A protest against French President Emmanuel Macron’s attempted reform of the French Code du Travail (labor laws) halted traffic, closed down metro stations and led hundreds of riot police to take to the streets of Paris. The Parisian manifestation was a part of a larger wave of protests and strikes that took place throughout France on Tuesday, Sept. 12. Similar demonstrations were held in over 180 French cities while the Confédération générale du travail (CGT), the nation’s largest public sector trade union, called for over 4,000 workers’ strikes to be held around the nation.
Between 24,000 and 60,000 protesters gathered in Paris while over 100,000 people participated in demonstrations outside of the capital, according to numbers released by the CGT. Cries of “Monsieur Macron, les fainéants sont dans la rue” (“President Macron, the slackers are in the streets”) echoed throughout the Place d’Italie. The chant is a reference to a speech Macron gave in Athens in which he said “Je ne céderai rien, ni aux fainéants, ni aux cyniques, ni aux extrêmes.” (“I will not yield, not to the slackers, nor to the cynics, nor to the extremists.”)
His inflammatory phrasing–which Macron later said was unintentional and intended to be a criticism of French politicians, not the French people–was part of a longer speech about EU solidarity and the benefits of globalization in a post-Brexit Europe. Macron’s overwhelming support for the EU and his willingness to accept and work within the parameters set by globalization helped him win the French election last spring with 66.1 percent of the French vote. Many on the French left are concerned with Macron’s determinedly pro-business agenda and centrist economic policies, which fall more in line with the economic model proposed by American democrats rather than the French socialist model of public service and social security.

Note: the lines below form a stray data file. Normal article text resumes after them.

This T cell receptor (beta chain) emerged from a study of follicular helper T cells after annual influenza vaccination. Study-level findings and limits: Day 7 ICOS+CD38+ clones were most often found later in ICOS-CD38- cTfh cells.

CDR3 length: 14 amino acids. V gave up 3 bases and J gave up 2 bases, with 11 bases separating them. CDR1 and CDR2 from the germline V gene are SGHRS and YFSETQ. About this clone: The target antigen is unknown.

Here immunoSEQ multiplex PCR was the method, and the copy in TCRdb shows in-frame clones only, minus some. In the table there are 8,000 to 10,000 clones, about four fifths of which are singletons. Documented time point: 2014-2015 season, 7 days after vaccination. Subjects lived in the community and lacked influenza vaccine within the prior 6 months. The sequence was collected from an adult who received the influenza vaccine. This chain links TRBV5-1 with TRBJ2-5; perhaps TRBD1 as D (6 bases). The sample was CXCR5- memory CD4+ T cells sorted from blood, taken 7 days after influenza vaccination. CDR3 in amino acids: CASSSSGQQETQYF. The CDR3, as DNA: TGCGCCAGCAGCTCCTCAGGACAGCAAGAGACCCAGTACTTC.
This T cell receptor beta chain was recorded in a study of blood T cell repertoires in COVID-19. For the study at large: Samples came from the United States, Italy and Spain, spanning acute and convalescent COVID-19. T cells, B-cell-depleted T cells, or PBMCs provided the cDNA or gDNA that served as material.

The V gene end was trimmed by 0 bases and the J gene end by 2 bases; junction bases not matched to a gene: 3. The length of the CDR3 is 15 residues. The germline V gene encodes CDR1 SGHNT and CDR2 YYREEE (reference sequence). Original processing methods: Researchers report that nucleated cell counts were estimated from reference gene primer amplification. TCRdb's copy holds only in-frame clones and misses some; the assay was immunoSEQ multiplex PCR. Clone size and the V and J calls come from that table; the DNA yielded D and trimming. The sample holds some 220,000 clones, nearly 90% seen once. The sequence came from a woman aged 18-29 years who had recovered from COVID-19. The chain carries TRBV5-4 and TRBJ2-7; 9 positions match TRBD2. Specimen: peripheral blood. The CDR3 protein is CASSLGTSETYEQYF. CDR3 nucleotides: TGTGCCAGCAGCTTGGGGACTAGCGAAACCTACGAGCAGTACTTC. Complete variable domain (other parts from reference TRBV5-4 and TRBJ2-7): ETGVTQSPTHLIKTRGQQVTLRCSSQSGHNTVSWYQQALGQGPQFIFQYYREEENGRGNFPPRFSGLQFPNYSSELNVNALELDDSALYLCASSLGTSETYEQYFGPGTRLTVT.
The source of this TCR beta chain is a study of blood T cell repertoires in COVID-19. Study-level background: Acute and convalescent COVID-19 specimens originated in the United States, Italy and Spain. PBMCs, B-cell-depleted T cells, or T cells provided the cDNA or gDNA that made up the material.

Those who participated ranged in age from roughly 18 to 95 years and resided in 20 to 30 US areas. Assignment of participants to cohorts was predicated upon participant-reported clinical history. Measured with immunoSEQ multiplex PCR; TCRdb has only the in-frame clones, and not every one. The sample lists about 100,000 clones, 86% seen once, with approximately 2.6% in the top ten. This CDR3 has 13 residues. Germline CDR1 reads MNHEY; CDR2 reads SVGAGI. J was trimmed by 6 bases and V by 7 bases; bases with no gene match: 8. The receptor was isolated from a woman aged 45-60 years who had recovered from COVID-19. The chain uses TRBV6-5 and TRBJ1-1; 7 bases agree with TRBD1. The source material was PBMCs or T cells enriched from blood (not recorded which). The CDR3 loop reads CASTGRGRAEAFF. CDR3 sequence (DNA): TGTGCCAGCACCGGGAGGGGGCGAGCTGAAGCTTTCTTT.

These manifestations–the first to be held in opposition to President Macron’s centrist regime–focused on opposing La Loi Travaille, a new labor law Macron is attempting to pass in order to liberalize France’s highly protectionary Code du Travail. These reforms would make it easier for French workers to be fired or fired and give businesses and corporations the right to make decisions about pay and working hours according to economic conditions–as opposed to current model which relies on collective-bargaining procedures initiated by the employees. The Code du Travail has served as the backbone of France’s socialist labor policies and provided legal protection to France’s many syndicats (trade unions) since the 1930s.
France’s longstanding history of protective labor laws began with the rise of the Front Populaire, a leftist political regime responsible for establishing the French tradition of mandatory paid-vacation and a limited number of hours in the work week. The 1936 Matignon Accords further established France’s Code du Travail by establishing the right of workers to unionize, bargain collectively and strike under the protection of the French legal system. The 1968 Grenelle Agreements increased the minimum wage by 25 percent, created trade unions in each business sector and reduced the working week to 44 hours.
In 2000, the socialist Prime Minister Lionel Jospin passed a law lowering the working week from 39 to 35 hours, with all other time spent at work to be considered as overtime. This controversial law was passed in an attempt to increase the quality of life of French workers and to simultaneously increase employment by reducing the disparity in the labor force as some French people were working long hours while others were unemployed. The fundamental idea behind this policy was that the less hours each employee can work, the more employees businesses will need to hire to continue operations and production as normal.
A second protest against Macron’s loi du travail is scheduled to be held on Thursday, Sept. 21. This protest will be the last before the amended law is scheduled to be adopted by the Council of Ministers on Friday, Sept. 22. Macron was out of the country, dealing with the effects of Hurricane Irma on the French Caribbean, at the time of the Sept. 12 manifestations and has not yet commented on the public’s response to his policy changes and his regime.
This manifestation of public discontent seems to parallel the recent waves of political unrest and division that have recently passed over much of the Western, Democratic world. An increasingly popular consensus in France, as in the United States, is that government as it has historically been organized has proven to be inefficient and not attuned to the public will. Those who continue to defend these political institutions can only hope that the necessary changes can be made while working within the existing democratic framework and that the violence and destruction they so fear will not become the people’s only means of ensuring institutional change.